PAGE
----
RINGMA, Bettie, Marc MILLER and Curt HOPPE. Roller Disco: Bettie Visits Empire Roller Drome.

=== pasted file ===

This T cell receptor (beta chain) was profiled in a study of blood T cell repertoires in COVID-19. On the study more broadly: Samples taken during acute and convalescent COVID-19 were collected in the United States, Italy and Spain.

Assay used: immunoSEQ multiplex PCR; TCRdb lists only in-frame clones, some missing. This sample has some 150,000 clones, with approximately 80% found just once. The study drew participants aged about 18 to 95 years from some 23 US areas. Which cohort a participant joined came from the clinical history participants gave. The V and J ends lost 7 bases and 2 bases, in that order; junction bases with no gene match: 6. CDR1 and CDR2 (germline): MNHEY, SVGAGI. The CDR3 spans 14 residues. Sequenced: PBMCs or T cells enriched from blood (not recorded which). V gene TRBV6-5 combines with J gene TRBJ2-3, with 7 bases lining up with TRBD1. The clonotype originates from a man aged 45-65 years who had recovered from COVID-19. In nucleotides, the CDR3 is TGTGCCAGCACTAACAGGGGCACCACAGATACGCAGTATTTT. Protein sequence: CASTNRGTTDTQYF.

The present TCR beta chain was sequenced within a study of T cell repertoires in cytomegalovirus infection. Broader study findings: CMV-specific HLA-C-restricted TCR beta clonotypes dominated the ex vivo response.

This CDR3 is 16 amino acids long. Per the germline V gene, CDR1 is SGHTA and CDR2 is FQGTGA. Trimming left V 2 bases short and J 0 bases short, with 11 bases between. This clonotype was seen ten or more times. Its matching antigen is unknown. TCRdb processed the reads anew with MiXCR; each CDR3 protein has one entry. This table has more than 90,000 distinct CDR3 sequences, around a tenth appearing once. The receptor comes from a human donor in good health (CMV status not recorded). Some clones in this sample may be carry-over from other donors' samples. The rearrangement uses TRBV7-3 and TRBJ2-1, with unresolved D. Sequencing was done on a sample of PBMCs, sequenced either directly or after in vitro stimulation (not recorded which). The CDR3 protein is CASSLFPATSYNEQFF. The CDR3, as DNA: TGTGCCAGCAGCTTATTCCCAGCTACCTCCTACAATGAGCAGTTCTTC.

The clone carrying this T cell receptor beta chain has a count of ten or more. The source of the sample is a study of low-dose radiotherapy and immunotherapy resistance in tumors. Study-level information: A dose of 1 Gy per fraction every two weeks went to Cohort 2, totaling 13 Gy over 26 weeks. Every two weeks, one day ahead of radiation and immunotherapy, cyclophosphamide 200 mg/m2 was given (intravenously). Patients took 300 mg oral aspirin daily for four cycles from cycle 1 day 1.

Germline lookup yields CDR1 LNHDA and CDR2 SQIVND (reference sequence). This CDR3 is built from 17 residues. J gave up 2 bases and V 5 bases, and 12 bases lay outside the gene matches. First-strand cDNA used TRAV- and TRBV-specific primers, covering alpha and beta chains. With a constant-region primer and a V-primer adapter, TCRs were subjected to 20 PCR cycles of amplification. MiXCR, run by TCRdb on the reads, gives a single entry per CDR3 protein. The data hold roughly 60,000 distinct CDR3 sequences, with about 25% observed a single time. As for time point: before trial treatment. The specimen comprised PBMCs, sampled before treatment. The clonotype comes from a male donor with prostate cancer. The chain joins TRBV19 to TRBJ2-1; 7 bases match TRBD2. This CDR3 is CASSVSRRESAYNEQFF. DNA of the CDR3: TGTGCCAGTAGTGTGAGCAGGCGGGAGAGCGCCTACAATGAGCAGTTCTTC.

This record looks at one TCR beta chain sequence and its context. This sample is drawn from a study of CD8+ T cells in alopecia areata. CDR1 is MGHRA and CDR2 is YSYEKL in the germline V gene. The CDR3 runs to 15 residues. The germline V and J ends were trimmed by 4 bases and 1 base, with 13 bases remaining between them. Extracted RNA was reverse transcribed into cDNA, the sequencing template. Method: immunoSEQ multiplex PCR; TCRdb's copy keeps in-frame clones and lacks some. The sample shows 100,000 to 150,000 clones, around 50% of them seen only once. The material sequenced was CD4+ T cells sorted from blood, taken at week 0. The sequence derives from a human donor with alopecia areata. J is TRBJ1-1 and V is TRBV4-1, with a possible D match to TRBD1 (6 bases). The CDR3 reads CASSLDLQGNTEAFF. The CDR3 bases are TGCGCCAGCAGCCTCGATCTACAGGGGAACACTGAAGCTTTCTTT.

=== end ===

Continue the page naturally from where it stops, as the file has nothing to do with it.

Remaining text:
(Amsterdam): Miller-Ringma-Hoppe, no date. (C. 1978). An album of twelve colour photographs, mounted, and titled, of Bettie Rignma with many of the stars from the Empire Roller Drome in Brooklyn. The Empire first opened in 1941 and by the 1960s, the Empire had gained prominence for the many innovative roller dance styles that were pioneered there including the “Brooklyn Bounce,” also known as the “Wobbly Duck.” Adding to the rink’s prestige was the presence of Bill Butler, one of the most influential skaters of the 1960s and 70s. He made the Empire his home base during these years, practicing and teaching there and attracting skaters from around the country eager to learn from him and witness his unique “jamming” technique. The Empire it played a major part in the roller disco craze that swept the nation–it was one of the first places to popularize this new style of skating and attracted people from across the country. The Empire was also the first rink to replace organ music with a live DJ–for over 15 years the internationally acclaimed DJ Big Bob (Robert Clayton). The disco atmosphere inside the rink was reinforced by the disco-club lighting, a “California-like” decor with plastic palm trees, outside a canopy gave it a Studio 54-look. The Empire became so popular that movies were filmed there and celebrities like Cher would stop by to take lessons from Butler. The photographs (mounted) measure approx. 16.75cm by 11.75cm and are housed in a handmade silver leather pouch with mirrored internals and glitter lettering to the cover. It is presumed that this is the only example ever made. A remarkable souvenir from the roller disco craze, capturing the scene and the stars at the worlds hippest skating venue.


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